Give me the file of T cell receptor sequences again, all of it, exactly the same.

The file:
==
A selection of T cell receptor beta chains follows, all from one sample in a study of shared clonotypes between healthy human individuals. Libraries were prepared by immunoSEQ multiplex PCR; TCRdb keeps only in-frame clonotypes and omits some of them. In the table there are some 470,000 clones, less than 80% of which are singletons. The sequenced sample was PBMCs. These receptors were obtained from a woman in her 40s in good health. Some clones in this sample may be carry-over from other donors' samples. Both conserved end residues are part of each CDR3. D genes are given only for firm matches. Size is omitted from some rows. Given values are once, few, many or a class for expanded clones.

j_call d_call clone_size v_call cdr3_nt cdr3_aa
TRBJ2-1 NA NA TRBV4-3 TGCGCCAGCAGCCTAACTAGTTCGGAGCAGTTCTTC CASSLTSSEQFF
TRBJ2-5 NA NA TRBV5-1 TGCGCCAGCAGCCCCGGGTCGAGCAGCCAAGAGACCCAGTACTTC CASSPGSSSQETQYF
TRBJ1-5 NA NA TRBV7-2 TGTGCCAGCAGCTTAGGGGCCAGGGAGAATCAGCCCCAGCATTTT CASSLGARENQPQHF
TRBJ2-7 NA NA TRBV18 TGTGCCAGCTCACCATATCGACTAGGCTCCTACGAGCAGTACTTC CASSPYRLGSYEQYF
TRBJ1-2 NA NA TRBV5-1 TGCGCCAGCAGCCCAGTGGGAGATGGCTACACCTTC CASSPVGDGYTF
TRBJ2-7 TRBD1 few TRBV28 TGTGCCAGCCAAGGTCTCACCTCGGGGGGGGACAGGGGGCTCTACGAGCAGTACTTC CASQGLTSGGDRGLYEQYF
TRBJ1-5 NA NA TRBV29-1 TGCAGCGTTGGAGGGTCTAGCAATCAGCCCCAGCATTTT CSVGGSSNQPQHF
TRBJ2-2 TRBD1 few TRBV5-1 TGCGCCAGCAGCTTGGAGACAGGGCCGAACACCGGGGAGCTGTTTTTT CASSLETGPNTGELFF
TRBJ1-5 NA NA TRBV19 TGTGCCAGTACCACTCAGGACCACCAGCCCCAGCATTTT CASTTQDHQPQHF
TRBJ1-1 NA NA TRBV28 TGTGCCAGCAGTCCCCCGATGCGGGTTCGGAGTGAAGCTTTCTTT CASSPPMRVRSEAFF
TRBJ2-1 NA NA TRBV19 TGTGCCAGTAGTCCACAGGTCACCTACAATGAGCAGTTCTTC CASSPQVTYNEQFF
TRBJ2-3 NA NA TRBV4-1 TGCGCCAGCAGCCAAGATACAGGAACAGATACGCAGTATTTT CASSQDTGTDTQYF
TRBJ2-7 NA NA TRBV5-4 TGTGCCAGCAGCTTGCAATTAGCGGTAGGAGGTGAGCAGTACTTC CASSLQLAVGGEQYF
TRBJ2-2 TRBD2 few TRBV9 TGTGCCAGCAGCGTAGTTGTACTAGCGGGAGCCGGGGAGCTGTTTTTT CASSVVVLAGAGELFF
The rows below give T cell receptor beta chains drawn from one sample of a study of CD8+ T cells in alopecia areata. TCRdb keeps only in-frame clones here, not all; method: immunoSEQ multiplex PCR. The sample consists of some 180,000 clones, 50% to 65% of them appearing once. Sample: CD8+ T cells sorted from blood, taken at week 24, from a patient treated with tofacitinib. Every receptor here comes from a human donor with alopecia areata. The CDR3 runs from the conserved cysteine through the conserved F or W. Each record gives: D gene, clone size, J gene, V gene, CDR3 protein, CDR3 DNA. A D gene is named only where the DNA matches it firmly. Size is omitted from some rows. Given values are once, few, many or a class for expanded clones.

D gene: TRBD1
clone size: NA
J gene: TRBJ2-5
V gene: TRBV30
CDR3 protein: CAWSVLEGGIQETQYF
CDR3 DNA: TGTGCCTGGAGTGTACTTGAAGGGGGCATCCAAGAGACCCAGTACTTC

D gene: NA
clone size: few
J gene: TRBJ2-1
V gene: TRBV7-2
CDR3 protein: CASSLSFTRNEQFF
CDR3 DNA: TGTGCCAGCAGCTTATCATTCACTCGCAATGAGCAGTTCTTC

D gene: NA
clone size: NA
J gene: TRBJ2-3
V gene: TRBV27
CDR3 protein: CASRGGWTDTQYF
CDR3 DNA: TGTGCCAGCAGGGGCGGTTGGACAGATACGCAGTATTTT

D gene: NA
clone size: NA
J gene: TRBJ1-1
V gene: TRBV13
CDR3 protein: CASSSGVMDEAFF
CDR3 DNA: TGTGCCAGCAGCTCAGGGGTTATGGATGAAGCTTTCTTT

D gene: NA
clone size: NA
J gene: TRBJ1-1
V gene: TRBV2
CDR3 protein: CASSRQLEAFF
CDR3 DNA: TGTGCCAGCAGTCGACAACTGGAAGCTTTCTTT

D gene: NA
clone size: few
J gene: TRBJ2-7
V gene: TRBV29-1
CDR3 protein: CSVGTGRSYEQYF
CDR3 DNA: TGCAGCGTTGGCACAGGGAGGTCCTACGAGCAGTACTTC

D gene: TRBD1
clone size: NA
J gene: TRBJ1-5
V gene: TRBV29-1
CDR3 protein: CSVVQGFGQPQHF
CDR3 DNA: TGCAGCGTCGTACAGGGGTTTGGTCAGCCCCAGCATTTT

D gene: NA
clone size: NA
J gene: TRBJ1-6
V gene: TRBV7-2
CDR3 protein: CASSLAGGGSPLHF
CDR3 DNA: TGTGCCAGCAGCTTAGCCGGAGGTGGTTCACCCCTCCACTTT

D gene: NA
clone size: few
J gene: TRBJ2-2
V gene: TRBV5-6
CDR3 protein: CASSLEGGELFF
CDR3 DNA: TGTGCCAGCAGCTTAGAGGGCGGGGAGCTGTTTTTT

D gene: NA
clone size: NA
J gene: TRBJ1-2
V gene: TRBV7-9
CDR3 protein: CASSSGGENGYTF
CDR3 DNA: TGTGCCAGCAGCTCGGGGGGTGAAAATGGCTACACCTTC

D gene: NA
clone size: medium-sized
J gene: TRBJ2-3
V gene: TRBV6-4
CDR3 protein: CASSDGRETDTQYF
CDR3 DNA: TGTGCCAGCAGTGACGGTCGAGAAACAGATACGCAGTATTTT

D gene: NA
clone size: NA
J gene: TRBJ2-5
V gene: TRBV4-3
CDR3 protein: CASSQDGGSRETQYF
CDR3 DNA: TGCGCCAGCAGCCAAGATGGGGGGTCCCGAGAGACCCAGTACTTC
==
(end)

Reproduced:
A selection of T cell receptor beta chains follows, all from one sample in a study of shared clonotypes between healthy human individuals. Libraries were prepared by immunoSEQ multiplex PCR; TCRdb keeps only in-frame clonotypes and omits some of them. In the table there are some 470,000 clones, less than 80% of which are singletons. The sequenced sample was PBMCs. These receptors were obtained from a woman in her 40s in good health. Some clones in this sample may be carry-over from other donors' samples. Both conserved end residues are part of each CDR3. D genes are given only for firm matches. Size is omitted from some rows. Given values are once, few, many or a class for expanded clones.

j_call d_call clone_size v_call cdr3_nt cdr3_aa
TRBJ2-1 NA NA TRBV4-3 TGCGCCAGCAGCCTAACTAGTTCGGAGCAGTTCTTC CASSLTSSEQFF
TRBJ2-5 NA NA TRBV5-1 TGCGCCAGCAGCCCCGGGTCGAGCAGCCAAGAGACCCAGTACTTC CASSPGSSSQETQYF
TRBJ1-5 NA NA TRBV7-2 TGTGCCAGCAGCTTAGGGGCCAGGGAGAATCAGCCCCAGCATTTT CASSLGARENQPQHF
TRBJ2-7 NA NA TRBV18 TGTGCCAGCTCACCATATCGACTAGGCTCCTACGAGCAGTACTTC CASSPYRLGSYEQYF
TRBJ1-2 NA NA TRBV5-1 TGCGCCAGCAGCCCAGTGGGAGATGGCTACACCTTC CASSPVGDGYTF
TRBJ2-7 TRBD1 few TRBV28 TGTGCCAGCCAAGGTCTCACCTCGGGGGGGGACAGGGGGCTCTACGAGCAGTACTTC CASQGLTSGGDRGLYEQYF
TRBJ1-5 NA NA TRBV29-1 TGCAGCGTTGGAGGGTCTAGCAATCAGCCCCAGCATTTT CSVGGSSNQPQHF
TRBJ2-2 TRBD1 few TRBV5-1 TGCGCCAGCAGCTTGGAGACAGGGCCGAACACCGGGGAGCTGTTTTTT CASSLETGPNTGELFF
TRBJ1-5 NA NA TRBV19 TGTGCCAGTACCACTCAGGACCACCAGCCCCAGCATTTT CASTTQDHQPQHF
TRBJ1-1 NA NA TRBV28 TGTGCCAGCAGTCCCCCGATGCGGGTTCGGAGTGAAGCTTTCTTT CASSPPMRVRSEAFF
TRBJ2-1 NA NA TRBV19 TGTGCCAGTAGTCCACAGGTCACCTACAATGAGCAGTTCTTC CASSPQVTYNEQFF
TRBJ2-3 NA NA TRBV4-1 TGCGCCAGCAGCCAAGATACAGGAACAGATACGCAGTATTTT CASSQDTGTDTQYF
TRBJ2-7 NA NA TRBV5-4 TGTGCCAGCAGCTTGCAATTAGCGGTAGGAGGTGAGCAGTACTTC CASSLQLAVGGEQYF
TRBJ2-2 TRBD2 few TRBV9 TGTGCCAGCAGCGTAGTTGTACTAGCGGGAGCCGGGGAGCTGTTTTTT CASSVVVLAGAGELFF
The rows below give T cell receptor beta chains drawn from one sample of a study of CD8+ T cells in alopecia areata. TCRdb keeps only in-frame clones here, not all; method: immunoSEQ multiplex PCR. The sample consists of some 180,000 clones, 50% to 65% of them appearing once. Sample: CD8+ T cells sorted from blood, taken at week 24, from a patient treated with tofacitinib. Every receptor here comes from a human donor with alopecia areata. The CDR3 runs from the conserved cysteine through the conserved F or W. Each record gives: D gene, clone size, J gene, V gene, CDR3 protein, CDR3 DNA. A D gene is named only where the DNA matches it firmly. Size is omitted from some rows. Given values are once, few, many or a class for expanded clones.

D gene: TRBD1
clone size: NA
J gene: TRBJ2-5
V gene: TRBV30
CDR3 protein: CAWSVLEGGIQETQYF
CDR3 DNA: TGTGCCTGGAGTGTACTTGAAGGGGGCATCCAAGAGACCCAGTACTTC

D gene: NA
clone size: few
J gene: TRBJ2-1
V gene: TRBV7-2
CDR3 protein: CASSLSFTRNEQFF
CDR3 DNA: TGTGCCAGCAGCTTATCATTCACTCGCAATGAGCAGTTCTTC

D gene: NA
clone size: NA
J gene: TRBJ2-3
V gene: TRBV27
CDR3 protein: CASRGGWTDTQYF
CDR3 DNA: TGTGCCAGCAGGGGCGGTTGGACAGATACGCAGTATTTT

D gene: NA
clone size: NA
J gene: TRBJ1-1
V gene: TRBV13
CDR3 protein: CASSSGVMDEAFF
CDR3 DNA: TGTGCCAGCAGCTCAGGGGTTATGGATGAAGCTTTCTTT

D gene: NA
clone size: NA
J gene: TRBJ1-1
V gene: TRBV2
CDR3 protein: CASSRQLEAFF
CDR3 DNA: TGTGCCAGCAGTCGACAACTGGAAGCTTTCTTT

D gene: NA
clone size: few
J gene: TRBJ2-7
V gene: TRBV29-1
CDR3 protein: CSVGTGRSYEQYF
CDR3 DNA: TGCAGCGTTGGCACAGGGAGGTCCTACGAGCAGTACTTC

D gene: TRBD1
clone size: NA
J gene: TRBJ1-5
V gene: TRBV29-1
CDR3 protein: CSVVQGFGQPQHF
CDR3 DNA: TGCAGCGTCGTACAGGGGTTTGGTCAGCCCCAGCATTTT

D gene: NA
clone size: NA
J gene: TRBJ1-6
V gene: TRBV7-2
CDR3 protein: CASSLAGGGSPLHF
CDR3 DNA: TGTGCCAGCAGCTTAGCCGGAGGTGGTTCACCCCTCCACTTT

D gene: NA
clone size: few
J gene: TRBJ2-2
V gene: TRBV5-6
CDR3 protein: CASSLEGGELFF
CDR3 DNA: TGTGCCAGCAGCTTAGAGGGCGGGGAGCTGTTTTTT

D gene: NA
clone size: NA
J gene: TRBJ1-2
V gene: TRBV7-9
CDR3 protein: CASSSGGENGYTF
CDR3 DNA: TGTGCCAGCAGCTCGGGGGGTGAAAATGGCTACACCTTC

D gene: NA
clone size: medium-sized
J gene: TRBJ2-3
V gene: TRBV6-4
CDR3 protein: CASSDGRETDTQYF
CDR3 DNA: TGTGCCAGCAGTGACGGTCGAGAAACAGATACGCAGTATTTT

D gene: NA
clone size: NA
J gene: TRBJ2-5
V gene: TRBV4-3
CDR3 protein: CASSQDGGSRETQYF
CDR3 DNA: TGCGCCAGCAGCCAAGATGGGGGGTCCCGAGAGACCCAGTACTTC